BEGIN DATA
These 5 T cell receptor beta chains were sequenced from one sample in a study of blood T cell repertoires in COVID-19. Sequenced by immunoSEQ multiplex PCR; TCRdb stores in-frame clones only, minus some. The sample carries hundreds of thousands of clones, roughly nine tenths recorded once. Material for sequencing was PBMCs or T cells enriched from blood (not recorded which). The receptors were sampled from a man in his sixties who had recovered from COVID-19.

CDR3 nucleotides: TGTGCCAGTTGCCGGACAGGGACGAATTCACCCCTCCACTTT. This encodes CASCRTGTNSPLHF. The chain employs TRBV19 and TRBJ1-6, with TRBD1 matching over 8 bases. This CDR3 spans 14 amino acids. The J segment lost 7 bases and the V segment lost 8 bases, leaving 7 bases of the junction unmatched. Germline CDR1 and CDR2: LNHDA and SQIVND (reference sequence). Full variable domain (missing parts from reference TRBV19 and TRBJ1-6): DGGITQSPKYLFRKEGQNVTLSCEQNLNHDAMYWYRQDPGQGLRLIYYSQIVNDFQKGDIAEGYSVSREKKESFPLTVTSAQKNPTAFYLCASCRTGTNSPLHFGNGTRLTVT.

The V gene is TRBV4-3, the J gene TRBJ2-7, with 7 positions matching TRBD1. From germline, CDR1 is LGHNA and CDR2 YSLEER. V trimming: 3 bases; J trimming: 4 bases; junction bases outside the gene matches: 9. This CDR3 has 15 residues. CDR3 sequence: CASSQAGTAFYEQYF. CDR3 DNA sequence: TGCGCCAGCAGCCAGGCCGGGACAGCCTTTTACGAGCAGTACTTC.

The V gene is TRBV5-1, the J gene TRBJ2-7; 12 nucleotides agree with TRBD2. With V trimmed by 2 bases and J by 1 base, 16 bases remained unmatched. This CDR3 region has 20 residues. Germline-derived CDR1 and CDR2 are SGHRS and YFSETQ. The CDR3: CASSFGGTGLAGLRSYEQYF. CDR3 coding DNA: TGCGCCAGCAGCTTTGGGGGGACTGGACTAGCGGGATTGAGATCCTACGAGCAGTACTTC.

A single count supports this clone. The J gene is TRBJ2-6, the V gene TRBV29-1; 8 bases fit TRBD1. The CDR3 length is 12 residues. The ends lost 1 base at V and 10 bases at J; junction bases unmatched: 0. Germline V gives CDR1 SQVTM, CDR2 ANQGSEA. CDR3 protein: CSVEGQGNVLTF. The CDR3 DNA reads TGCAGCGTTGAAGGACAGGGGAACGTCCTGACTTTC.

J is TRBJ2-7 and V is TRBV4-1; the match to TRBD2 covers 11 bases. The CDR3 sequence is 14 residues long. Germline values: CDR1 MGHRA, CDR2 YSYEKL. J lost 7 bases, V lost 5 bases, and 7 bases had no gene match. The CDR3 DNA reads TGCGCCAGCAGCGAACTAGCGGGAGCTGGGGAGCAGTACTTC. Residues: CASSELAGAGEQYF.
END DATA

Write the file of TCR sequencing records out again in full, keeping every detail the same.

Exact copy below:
These 5 T cell receptor beta chains were sequenced from one sample in a study of blood T cell repertoires in COVID-19. Sequenced by immunoSEQ multiplex PCR; TCRdb stores in-frame clones only, minus some. The sample carries hundreds of thousands of clones, roughly nine tenths recorded once. Material for sequencing was PBMCs or T cells enriched from blood (not recorded which). The receptors were sampled from a man in his sixties who had recovered from COVID-19.

CDR3 nucleotides: TGTGCCAGTTGCCGGACAGGGACGAATTCACCCCTCCACTTT. This encodes CASCRTGTNSPLHF. The chain employs TRBV19 and TRBJ1-6, with TRBD1 matching over 8 bases. This CDR3 spans 14 amino acids. The J segment lost 7 bases and the V segment lost 8 bases, leaving 7 bases of the junction unmatched. Germline CDR1 and CDR2: LNHDA and SQIVND (reference sequence). Full variable domain (missing parts from reference TRBV19 and TRBJ1-6): DGGITQSPKYLFRKEGQNVTLSCEQNLNHDAMYWYRQDPGQGLRLIYYSQIVNDFQKGDIAEGYSVSREKKESFPLTVTSAQKNPTAFYLCASCRTGTNSPLHFGNGTRLTVT.

The V gene is TRBV4-3, the J gene TRBJ2-7, with 7 positions matching TRBD1. From germline, CDR1 is LGHNA and CDR2 YSLEER. V trimming: 3 bases; J trimming: 4 bases; junction bases outside the gene matches: 9. This CDR3 has 15 residues. CDR3 sequence: CASSQAGTAFYEQYF. CDR3 DNA sequence: TGCGCCAGCAGCCAGGCCGGGACAGCCTTTTACGAGCAGTACTTC.

The V gene is TRBV5-1, the J gene TRBJ2-7; 12 nucleotides agree with TRBD2. With V trimmed by 2 bases and J by 1 base, 16 bases remained unmatched. This CDR3 region has 20 residues. Germline-derived CDR1 and CDR2 are SGHRS and YFSETQ. The CDR3: CASSFGGTGLAGLRSYEQYF. CDR3 coding DNA: TGCGCCAGCAGCTTTGGGGGGACTGGACTAGCGGGATTGAGATCCTACGAGCAGTACTTC.

A single count supports this clone. The J gene is TRBJ2-6, the V gene TRBV29-1; 8 bases fit TRBD1. The CDR3 length is 12 residues. The ends lost 1 base at V and 10 bases at J; junction bases unmatched: 0. Germline V gives CDR1 SQVTM, CDR2 ANQGSEA. CDR3 protein: CSVEGQGNVLTF. The CDR3 DNA reads TGCAGCGTTGAAGGACAGGGGAACGTCCTGACTTTC.

J is TRBJ2-7 and V is TRBV4-1; the match to TRBD2 covers 11 bases. The CDR3 sequence is 14 residues long. Germline values: CDR1 MGHRA, CDR2 YSYEKL. J lost 7 bases, V lost 5 bases, and 7 bases had no gene match. The CDR3 DNA reads TGCGCCAGCAGCGAACTAGCGGGAGCTGGGGAGCAGTACTTC. Residues: CASSELAGAGEQYF.